Lot #168
Albert Einstein Typed Letter Signed

Invoking the writings of Gandhi, Albert Einstein comments on his "contempt for marching and the military attitude" while advocating for education towards peace
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Estimate: $5000+


Invoking the writings of Gandhi, Albert Einstein comments on his "contempt for marching and the military attitude" while advocating for education towards peace

TLS signed “A. Einstein,” one page, 8.5 x 11, blindstamped personal Princeton letterhead, December 15, 1950. Insightful letter to Pvt. Jerry Gold, commenting on the military and society. In part: "My remarks about my contempt for marching and the military attitude in general refers, of course, to those who take this attitude spontaneously. It is clear from your letter that you do not belong to that category. The second question is: what can be done against the military evil in general. The isolated individual is so hopelessly dependent from state and society that individual rebellion is in most cases ineffective and suicidal. But there is enough occasion to fight the evil by the use of the customary political means and by educating others to reasonable thought by not hiding your conviction and by employing reasonable discussion to convince. This can easily be done in such a way that one avoids conflict with the law. To educate people to the right mentality the writings of Gandhi and about Gandhi are very effective. If there is enough education about the subject the evil will be eliminated." In very good to fine condition, with intersecting folds, light creasing, and portions of the text underlined in an unknown hand.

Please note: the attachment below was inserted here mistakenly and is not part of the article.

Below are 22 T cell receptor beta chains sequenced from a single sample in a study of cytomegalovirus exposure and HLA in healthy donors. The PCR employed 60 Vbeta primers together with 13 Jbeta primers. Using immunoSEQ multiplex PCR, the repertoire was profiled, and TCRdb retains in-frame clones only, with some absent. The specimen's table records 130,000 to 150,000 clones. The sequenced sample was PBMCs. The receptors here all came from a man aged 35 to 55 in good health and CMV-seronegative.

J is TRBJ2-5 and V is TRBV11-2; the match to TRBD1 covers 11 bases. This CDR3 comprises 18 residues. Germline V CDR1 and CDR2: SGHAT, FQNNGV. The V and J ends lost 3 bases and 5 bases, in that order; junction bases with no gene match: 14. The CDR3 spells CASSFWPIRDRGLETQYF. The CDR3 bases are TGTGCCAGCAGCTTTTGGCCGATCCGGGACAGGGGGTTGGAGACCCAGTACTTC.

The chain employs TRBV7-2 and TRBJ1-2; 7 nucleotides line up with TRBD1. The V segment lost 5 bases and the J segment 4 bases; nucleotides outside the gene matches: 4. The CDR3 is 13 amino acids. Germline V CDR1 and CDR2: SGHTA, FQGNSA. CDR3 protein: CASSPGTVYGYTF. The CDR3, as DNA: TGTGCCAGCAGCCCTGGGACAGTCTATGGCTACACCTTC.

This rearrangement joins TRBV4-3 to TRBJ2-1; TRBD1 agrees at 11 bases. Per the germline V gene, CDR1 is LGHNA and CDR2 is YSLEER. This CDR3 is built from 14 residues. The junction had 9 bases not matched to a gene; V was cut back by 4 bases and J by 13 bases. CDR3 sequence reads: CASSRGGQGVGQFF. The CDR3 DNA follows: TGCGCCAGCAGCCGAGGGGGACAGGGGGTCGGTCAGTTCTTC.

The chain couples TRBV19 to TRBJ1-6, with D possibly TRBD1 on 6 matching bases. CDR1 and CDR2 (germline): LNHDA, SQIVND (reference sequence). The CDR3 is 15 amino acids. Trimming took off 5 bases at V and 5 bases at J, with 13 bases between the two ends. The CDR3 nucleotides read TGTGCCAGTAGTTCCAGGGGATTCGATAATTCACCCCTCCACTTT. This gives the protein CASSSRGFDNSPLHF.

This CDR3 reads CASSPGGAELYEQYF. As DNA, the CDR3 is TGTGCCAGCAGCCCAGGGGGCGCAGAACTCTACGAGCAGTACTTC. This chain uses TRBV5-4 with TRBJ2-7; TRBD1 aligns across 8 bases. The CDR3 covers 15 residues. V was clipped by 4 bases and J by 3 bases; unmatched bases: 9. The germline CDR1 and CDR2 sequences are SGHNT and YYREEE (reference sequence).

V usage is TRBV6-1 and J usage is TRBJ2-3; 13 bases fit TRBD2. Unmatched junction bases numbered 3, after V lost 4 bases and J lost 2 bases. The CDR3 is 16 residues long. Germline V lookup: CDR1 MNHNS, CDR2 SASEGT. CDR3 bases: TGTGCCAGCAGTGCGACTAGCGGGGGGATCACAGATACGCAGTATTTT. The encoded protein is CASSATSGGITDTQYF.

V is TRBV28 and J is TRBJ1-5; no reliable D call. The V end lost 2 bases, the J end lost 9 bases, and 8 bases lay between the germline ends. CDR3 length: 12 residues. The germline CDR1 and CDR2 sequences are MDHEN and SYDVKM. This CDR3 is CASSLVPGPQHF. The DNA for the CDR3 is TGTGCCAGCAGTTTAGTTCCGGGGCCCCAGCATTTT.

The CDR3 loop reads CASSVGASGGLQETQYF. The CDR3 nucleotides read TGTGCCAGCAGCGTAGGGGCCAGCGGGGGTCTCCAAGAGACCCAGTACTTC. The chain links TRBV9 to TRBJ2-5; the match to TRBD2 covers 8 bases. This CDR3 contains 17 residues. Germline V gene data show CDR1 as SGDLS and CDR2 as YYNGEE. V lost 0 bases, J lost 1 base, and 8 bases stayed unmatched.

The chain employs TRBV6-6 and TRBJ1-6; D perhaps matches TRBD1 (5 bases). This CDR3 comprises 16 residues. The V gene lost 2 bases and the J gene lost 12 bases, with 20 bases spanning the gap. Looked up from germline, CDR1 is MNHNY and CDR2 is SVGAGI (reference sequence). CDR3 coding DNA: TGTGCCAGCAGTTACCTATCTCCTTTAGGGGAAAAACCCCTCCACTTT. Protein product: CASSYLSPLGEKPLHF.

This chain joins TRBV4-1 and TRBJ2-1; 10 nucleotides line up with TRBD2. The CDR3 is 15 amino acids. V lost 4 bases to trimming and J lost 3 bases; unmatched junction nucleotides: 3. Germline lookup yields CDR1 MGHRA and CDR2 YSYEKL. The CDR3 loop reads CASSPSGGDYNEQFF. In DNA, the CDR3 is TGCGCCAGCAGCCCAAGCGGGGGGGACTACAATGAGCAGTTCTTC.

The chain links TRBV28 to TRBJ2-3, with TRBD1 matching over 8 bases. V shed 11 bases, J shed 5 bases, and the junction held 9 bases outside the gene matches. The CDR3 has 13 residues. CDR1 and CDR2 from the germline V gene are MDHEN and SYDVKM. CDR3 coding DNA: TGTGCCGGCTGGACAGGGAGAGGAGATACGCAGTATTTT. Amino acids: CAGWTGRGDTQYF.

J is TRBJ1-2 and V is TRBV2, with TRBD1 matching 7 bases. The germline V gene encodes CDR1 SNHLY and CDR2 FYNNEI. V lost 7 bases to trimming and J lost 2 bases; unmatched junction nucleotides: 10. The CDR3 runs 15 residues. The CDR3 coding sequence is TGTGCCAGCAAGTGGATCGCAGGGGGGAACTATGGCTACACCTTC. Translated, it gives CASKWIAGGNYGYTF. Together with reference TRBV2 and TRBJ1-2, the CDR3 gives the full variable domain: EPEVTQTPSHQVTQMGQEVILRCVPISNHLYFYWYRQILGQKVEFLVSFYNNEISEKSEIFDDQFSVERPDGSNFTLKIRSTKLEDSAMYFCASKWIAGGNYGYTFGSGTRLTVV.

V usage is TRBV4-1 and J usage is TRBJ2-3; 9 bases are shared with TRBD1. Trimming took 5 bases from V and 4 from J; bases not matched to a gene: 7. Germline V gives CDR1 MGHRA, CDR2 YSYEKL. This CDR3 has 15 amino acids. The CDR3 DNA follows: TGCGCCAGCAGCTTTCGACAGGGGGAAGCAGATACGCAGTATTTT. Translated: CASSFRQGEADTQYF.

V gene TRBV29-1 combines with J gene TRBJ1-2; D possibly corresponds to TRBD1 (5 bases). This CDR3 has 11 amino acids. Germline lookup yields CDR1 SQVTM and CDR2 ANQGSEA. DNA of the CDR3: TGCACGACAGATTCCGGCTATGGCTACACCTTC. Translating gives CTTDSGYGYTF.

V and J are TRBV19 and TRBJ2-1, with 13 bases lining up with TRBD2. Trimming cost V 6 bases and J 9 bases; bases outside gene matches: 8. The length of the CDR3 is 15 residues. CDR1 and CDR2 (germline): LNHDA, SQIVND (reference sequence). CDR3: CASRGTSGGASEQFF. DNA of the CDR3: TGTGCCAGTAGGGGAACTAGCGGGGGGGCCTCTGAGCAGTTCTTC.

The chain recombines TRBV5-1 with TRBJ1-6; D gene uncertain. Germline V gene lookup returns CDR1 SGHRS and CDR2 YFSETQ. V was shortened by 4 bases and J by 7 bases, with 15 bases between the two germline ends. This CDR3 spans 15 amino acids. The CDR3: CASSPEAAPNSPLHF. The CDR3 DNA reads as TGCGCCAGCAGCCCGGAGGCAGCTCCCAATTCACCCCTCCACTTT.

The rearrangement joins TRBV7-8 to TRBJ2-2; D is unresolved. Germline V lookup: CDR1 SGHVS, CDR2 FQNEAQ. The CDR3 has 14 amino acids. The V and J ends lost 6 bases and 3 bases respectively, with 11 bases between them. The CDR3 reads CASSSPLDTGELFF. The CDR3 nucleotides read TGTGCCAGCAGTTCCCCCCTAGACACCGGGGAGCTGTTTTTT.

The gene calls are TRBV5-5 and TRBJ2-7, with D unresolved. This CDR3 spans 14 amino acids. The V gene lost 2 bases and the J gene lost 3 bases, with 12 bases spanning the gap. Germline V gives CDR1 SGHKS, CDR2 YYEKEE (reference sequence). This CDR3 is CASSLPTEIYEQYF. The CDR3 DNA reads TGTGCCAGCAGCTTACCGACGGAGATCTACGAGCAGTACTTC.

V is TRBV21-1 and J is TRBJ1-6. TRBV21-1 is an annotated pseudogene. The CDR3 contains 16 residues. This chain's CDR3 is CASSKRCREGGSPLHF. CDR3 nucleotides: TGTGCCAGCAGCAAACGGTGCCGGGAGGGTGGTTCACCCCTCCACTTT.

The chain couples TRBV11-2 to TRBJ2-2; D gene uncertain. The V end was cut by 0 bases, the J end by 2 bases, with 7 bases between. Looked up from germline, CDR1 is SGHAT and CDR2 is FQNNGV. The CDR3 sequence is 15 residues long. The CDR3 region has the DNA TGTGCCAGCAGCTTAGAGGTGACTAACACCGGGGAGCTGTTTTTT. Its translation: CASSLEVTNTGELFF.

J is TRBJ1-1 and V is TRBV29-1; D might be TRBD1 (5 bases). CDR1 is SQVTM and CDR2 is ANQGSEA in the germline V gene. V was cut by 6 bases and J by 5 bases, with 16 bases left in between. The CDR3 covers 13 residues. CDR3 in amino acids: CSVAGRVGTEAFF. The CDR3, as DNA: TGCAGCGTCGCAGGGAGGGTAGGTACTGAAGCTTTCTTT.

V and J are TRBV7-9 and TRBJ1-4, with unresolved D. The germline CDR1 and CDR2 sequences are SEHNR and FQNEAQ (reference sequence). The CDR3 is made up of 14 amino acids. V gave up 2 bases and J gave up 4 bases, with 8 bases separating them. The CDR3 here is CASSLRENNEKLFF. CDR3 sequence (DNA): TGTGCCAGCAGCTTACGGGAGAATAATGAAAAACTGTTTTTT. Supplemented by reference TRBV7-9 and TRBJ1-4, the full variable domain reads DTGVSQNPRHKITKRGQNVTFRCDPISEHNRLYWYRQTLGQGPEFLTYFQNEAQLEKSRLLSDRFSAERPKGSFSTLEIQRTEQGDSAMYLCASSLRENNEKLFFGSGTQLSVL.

Private Gold had evidently asked for clarification on remarks found in Einstein's his 1931 essay 'The World As I See It,' where he wrote: 'This topic brings me to that worst outcrop of the herd nature, the military system, which I abhor. That a man can take pleasure in marching in formation to the strains of a band is enough to make me despise him. He has only been given his big brain by mistake; a backbone was all he needed. This plague-spot of civilization ought to be abolished with all possible speed. Heroism by order, senseless violence, and all the pestilent nonsense that does by the name of patriotism—how I hate them! War seems to me a mean, contemptible thing: I would rather be hacked in pieces than take part in such an abominable business.'

Renowned as a pacifist and humanitarian, Einstein nevertheless advocated for the development of the atomic bomb when world peace was threatened by Hitler. With the advent of nuclear proliferation, he regretted taking this stance and famously became an outspoken opponent of nuclear weapons. Here, in the aftermath of World War II, he further explains his belief that education can lead to peace and mentions Gandhi's non-violent writings as a cornerstone for this philosophy.

Auction Info

  • Auction Title: Fine Autograph and Artifacts
  • Dates: #618 - Ended October 13, 2021

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